XPwm is an X11 window manager and a desktop that emulates the behaviour of Windows XP. XPwm (which is an evolution of the W2Kwm, both written in Kylix) tries to be an "exact" copy of the Windows XP Interface (except the registered logos), including menu fading/dissolving and taking care of "every pixel" of each element. The author is looking for feedback and bug reports.
"nVidia Corp. will announce its next-generation desktop graphics chip, which may be known as the GeForce4, in early February. Several reports on the capabilities of the NV25 have already been published, most believing the chip will feature six pixel processing pipelines versus the four used by the GeForce3. The reports also suggest that the NV25 will feature significantly higher clock rates, faster memory interfaces, and improved antialiasing capabilities. The Nvidia spokesman declined to comment on any of the features of the new chip." Read the whole story at ExtremeTech.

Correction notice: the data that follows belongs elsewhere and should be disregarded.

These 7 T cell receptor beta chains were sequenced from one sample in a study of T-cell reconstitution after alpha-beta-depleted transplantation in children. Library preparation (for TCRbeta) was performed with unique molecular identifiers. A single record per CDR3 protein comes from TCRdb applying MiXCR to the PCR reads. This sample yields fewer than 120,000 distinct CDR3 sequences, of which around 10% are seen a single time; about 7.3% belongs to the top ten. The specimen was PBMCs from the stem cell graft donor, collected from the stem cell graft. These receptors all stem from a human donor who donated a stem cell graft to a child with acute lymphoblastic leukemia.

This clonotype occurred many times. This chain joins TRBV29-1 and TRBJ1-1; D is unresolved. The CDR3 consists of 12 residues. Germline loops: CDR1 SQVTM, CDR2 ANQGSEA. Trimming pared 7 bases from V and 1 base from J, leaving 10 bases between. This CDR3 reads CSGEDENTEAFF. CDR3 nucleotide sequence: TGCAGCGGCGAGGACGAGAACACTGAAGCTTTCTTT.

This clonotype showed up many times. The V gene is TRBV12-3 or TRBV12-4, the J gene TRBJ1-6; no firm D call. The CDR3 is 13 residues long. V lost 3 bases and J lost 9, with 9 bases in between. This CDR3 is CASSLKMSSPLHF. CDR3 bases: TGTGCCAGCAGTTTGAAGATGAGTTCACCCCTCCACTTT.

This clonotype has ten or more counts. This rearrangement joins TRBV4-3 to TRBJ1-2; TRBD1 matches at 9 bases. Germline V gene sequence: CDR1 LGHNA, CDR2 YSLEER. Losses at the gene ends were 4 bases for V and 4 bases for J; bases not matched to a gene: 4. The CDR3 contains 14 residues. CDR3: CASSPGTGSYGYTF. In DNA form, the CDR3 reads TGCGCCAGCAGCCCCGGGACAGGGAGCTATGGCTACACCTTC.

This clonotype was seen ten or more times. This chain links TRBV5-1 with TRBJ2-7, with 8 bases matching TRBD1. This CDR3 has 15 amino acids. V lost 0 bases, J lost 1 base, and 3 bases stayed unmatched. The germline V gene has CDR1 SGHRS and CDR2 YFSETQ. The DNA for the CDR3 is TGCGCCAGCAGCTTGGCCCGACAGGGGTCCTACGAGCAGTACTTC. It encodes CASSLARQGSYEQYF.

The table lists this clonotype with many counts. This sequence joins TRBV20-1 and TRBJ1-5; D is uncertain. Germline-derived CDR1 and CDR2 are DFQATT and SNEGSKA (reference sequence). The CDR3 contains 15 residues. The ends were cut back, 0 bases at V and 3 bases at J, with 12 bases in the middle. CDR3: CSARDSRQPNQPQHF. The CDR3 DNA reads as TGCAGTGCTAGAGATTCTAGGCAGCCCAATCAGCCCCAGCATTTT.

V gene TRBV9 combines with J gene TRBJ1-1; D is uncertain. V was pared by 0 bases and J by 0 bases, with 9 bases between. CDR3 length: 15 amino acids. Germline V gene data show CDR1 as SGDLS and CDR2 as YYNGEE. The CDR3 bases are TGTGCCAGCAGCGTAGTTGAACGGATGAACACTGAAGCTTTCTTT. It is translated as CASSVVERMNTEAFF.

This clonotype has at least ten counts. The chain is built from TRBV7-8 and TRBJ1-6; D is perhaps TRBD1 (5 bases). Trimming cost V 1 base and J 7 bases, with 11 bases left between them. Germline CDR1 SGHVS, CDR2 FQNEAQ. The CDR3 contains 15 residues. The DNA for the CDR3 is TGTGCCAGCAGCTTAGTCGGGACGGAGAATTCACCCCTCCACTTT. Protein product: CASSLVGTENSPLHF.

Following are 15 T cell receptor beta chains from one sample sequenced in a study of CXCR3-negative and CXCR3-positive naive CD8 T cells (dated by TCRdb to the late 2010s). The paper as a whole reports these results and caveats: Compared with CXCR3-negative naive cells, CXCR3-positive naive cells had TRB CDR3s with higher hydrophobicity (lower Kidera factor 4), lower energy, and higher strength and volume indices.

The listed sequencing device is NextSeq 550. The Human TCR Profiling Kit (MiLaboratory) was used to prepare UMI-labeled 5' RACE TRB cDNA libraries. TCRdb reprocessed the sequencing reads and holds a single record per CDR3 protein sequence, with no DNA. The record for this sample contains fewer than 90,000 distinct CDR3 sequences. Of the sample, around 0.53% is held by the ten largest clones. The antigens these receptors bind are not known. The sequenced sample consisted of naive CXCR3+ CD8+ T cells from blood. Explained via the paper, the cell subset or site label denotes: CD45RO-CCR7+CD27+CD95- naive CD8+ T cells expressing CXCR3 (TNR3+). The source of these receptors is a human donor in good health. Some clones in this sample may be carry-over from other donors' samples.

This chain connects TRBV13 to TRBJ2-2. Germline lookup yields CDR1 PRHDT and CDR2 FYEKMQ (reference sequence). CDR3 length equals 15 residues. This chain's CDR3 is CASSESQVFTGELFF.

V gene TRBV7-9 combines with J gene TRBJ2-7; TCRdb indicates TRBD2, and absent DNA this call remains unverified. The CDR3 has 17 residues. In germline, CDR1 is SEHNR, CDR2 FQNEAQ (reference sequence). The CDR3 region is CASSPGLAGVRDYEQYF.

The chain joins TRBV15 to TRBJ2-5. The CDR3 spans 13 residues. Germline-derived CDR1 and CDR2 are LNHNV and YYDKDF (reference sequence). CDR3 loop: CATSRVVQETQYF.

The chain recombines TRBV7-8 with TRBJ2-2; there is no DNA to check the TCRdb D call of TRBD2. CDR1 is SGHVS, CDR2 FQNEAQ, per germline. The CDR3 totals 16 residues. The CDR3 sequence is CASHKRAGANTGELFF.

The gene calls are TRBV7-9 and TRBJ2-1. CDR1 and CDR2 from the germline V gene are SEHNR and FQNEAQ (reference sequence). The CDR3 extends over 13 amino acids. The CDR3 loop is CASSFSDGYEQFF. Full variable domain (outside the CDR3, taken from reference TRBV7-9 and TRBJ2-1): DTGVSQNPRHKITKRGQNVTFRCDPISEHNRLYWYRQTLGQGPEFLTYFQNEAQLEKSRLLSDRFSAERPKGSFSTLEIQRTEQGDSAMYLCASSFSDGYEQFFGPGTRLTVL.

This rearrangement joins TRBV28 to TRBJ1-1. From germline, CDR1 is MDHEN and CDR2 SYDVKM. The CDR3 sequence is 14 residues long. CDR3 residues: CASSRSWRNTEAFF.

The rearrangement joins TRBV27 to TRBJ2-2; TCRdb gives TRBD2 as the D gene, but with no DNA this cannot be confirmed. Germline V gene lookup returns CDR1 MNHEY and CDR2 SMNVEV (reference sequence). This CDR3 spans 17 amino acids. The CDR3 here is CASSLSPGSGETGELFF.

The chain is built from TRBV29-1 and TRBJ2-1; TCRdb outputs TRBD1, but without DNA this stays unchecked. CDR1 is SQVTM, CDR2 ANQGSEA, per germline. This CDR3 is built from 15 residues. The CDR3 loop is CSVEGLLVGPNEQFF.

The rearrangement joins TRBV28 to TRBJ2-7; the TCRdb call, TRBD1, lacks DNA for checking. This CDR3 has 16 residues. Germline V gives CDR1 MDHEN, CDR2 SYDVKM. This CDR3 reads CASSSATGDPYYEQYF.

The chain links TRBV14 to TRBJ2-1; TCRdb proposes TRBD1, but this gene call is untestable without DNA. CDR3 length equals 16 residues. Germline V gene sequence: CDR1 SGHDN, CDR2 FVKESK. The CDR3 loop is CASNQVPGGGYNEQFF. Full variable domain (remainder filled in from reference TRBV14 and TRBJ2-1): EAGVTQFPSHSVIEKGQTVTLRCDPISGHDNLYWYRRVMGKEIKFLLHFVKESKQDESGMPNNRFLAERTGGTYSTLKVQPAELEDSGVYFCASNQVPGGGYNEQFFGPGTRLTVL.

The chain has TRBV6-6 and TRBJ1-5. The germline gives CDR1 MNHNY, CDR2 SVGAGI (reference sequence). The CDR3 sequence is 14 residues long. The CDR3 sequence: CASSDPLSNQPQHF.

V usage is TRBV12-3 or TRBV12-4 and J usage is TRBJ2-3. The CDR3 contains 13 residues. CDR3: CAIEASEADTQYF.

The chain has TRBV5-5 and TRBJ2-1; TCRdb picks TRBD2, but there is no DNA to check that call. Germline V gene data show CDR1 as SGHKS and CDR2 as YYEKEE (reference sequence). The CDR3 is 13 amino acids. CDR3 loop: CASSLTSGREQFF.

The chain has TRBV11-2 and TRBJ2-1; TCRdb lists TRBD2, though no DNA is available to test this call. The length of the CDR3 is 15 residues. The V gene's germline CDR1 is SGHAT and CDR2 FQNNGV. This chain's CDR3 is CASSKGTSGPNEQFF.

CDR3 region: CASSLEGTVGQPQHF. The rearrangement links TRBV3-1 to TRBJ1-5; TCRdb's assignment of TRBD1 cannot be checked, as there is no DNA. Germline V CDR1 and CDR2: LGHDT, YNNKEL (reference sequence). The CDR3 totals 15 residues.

"Thanks to display technology, the world is going flat. No, it's not deflating, nor was Columbus wrong (or at least not entirely). It's our desktop displays that are getting flat-- buyers have decided that flatter is better, and flat-screen sales have gone through the roof. How did this happen, and what impact might these developments have on your future purchases?" Interesting article at ExtremeTech.
"developerWorks is pleased to announce the relaunch of the Linux zone's popular GNOMEnclature column. In this incarnation of the column, Mikael Hallendal and Richard Hult of CodeFactory will give you the inside information you need to make the best use of the new GNOME 2 platform. In this series, you'll learn how to use the new and improved libraries available with GNOME 2 so that you can write your own Nautilus view, panel applets, and much more. In this article, Mikael and Richard reopen the series with a gentle introduction to GTK+ 2, the new foundation for the GNOME 2 desktop environment. By the end of this article, you'll have written and compiled a few sample GTK+ 2 programs and have a good understanding of GTK+ 2's many improvements over GTK+ 1." Detailed article, introducing the new features of GTK+ 2, such as double buffering (helps avoid flickering), full antializing, a powerful textview and more.